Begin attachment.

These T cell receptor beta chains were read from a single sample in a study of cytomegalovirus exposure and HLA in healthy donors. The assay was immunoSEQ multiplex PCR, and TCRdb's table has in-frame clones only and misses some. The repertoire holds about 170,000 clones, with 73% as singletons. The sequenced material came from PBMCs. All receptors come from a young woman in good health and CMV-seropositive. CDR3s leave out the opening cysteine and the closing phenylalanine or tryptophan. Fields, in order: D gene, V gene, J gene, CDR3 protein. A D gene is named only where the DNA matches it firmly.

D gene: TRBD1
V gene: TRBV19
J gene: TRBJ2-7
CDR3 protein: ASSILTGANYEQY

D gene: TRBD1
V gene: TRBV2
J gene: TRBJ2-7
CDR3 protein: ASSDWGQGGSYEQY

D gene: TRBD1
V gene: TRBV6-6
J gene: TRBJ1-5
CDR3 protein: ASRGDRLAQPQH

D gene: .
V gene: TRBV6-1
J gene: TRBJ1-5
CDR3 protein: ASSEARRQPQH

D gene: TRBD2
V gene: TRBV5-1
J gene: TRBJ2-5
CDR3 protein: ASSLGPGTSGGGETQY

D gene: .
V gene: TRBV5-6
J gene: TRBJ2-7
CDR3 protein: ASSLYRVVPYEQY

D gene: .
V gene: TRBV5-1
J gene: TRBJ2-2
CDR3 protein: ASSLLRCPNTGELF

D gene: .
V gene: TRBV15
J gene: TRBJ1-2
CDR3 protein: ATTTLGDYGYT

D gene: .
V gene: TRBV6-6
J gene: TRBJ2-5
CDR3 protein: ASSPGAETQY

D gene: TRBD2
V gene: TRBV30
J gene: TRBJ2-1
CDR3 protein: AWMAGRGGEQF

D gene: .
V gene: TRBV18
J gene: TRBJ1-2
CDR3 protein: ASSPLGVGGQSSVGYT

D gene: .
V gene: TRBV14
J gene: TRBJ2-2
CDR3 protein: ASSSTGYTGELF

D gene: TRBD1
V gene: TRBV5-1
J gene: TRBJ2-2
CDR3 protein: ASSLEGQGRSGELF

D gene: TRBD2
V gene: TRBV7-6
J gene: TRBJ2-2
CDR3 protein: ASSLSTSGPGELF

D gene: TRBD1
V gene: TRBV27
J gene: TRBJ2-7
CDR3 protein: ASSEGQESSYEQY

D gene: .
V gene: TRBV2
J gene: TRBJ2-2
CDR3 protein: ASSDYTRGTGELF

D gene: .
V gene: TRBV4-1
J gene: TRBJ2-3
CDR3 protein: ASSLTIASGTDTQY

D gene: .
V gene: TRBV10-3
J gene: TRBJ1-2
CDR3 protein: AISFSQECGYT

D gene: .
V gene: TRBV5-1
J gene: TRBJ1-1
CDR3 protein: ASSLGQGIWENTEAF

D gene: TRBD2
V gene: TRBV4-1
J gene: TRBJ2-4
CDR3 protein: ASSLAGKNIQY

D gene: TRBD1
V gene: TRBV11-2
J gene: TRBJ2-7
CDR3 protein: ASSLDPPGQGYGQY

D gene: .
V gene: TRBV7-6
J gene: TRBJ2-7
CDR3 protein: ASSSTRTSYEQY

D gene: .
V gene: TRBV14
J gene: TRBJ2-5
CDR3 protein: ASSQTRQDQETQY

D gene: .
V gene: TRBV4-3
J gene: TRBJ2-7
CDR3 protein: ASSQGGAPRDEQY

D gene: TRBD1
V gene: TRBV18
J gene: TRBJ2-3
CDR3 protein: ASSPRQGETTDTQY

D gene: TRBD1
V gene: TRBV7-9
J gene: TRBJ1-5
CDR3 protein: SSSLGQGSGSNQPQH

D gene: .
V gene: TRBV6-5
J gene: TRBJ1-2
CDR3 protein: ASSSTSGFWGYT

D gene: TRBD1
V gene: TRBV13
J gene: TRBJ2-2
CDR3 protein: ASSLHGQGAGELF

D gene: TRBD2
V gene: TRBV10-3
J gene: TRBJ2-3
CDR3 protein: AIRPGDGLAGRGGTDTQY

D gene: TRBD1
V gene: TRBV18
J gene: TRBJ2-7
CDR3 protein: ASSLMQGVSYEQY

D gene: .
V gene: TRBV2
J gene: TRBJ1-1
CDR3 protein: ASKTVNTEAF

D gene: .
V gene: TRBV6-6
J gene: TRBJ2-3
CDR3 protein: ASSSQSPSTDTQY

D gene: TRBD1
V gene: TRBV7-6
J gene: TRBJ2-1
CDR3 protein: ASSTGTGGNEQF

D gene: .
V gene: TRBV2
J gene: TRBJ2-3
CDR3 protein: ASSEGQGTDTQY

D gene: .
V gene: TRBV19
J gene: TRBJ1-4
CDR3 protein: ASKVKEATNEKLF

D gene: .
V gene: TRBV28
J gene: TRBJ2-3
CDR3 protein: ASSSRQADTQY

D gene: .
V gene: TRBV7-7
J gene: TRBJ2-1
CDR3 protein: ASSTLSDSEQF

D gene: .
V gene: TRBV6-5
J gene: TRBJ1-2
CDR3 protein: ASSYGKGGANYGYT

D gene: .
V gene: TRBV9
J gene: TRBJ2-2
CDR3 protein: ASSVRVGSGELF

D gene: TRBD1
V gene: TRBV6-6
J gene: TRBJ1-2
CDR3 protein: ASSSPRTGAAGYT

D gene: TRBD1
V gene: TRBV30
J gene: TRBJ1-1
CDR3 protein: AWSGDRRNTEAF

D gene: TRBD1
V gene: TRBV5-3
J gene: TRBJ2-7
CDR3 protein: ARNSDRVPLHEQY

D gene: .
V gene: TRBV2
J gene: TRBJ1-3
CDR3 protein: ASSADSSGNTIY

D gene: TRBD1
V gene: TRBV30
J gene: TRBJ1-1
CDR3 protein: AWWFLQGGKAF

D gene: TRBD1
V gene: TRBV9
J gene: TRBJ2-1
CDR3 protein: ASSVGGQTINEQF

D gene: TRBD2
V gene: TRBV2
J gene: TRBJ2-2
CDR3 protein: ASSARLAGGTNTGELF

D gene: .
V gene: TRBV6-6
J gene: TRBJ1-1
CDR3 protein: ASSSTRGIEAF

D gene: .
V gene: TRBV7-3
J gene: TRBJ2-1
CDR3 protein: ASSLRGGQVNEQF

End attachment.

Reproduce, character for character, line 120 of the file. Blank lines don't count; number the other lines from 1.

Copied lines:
J gene: TRBJ2-7